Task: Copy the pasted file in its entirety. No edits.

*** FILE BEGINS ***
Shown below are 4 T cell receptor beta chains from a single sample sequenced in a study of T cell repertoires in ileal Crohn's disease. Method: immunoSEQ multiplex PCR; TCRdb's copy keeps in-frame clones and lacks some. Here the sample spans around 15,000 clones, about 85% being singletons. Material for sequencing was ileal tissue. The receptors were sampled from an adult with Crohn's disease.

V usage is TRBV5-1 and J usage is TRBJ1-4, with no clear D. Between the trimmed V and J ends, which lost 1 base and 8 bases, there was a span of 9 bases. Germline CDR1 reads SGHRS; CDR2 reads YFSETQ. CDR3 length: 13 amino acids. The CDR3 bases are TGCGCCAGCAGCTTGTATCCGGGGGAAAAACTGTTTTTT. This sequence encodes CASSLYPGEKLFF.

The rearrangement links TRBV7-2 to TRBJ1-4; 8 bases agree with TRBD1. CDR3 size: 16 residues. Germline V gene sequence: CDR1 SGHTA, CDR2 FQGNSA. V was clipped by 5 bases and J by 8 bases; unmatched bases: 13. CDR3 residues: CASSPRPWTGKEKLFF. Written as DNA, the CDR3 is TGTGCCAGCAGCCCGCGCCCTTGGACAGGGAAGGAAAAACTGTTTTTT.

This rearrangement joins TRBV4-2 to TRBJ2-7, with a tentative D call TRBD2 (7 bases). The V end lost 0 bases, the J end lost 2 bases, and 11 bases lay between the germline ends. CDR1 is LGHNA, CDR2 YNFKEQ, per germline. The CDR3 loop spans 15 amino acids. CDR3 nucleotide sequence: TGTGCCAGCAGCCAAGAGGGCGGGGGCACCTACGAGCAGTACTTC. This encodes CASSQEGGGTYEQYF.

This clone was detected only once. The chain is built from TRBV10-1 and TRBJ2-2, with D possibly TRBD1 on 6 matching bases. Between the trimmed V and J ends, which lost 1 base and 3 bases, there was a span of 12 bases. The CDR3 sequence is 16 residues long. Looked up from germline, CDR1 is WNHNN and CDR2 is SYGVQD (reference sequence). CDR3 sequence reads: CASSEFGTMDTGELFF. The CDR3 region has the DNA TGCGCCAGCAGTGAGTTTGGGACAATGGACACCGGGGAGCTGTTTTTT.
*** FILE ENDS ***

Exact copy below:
Shown below are 4 T cell receptor beta chains from a single sample sequenced in a study of T cell repertoires in ileal Crohn's disease. Method: immunoSEQ multiplex PCR; TCRdb's copy keeps in-frame clones and lacks some. Here the sample spans around 15,000 clones, about 85% being singletons. Material for sequencing was ileal tissue. The receptors were sampled from an adult with Crohn's disease.

V usage is TRBV5-1 and J usage is TRBJ1-4, with no clear D. Between the trimmed V and J ends, which lost 1 base and 8 bases, there was a span of 9 bases. Germline CDR1 reads SGHRS; CDR2 reads YFSETQ. CDR3 length: 13 amino acids. The CDR3 bases are TGCGCCAGCAGCTTGTATCCGGGGGAAAAACTGTTTTTT. This sequence encodes CASSLYPGEKLFF.

The rearrangement links TRBV7-2 to TRBJ1-4; 8 bases agree with TRBD1. CDR3 size: 16 residues. Germline V gene sequence: CDR1 SGHTA, CDR2 FQGNSA. V was clipped by 5 bases and J by 8 bases; unmatched bases: 13. CDR3 residues: CASSPRPWTGKEKLFF. Written as DNA, the CDR3 is TGTGCCAGCAGCCCGCGCCCTTGGACAGGGAAGGAAAAACTGTTTTTT.

This rearrangement joins TRBV4-2 to TRBJ2-7, with a tentative D call TRBD2 (7 bases). The V end lost 0 bases, the J end lost 2 bases, and 11 bases lay between the germline ends. CDR1 is LGHNA, CDR2 YNFKEQ, per germline. The CDR3 loop spans 15 amino acids. CDR3 nucleotide sequence: TGTGCCAGCAGCCAAGAGGGCGGGGGCACCTACGAGCAGTACTTC. This encodes CASSQEGGGTYEQYF.

This clone was detected only once. The chain is built from TRBV10-1 and TRBJ2-2, with D possibly TRBD1 on 6 matching bases. Between the trimmed V and J ends, which lost 1 base and 3 bases, there was a span of 12 bases. The CDR3 sequence is 16 residues long. Looked up from germline, CDR1 is WNHNN and CDR2 is SYGVQD (reference sequence). CDR3 sequence reads: CASSEFGTMDTGELFF. The CDR3 region has the DNA TGCGCCAGCAGTGAGTTTGGGACAATGGACACCGGGGAGCTGTTTTTT.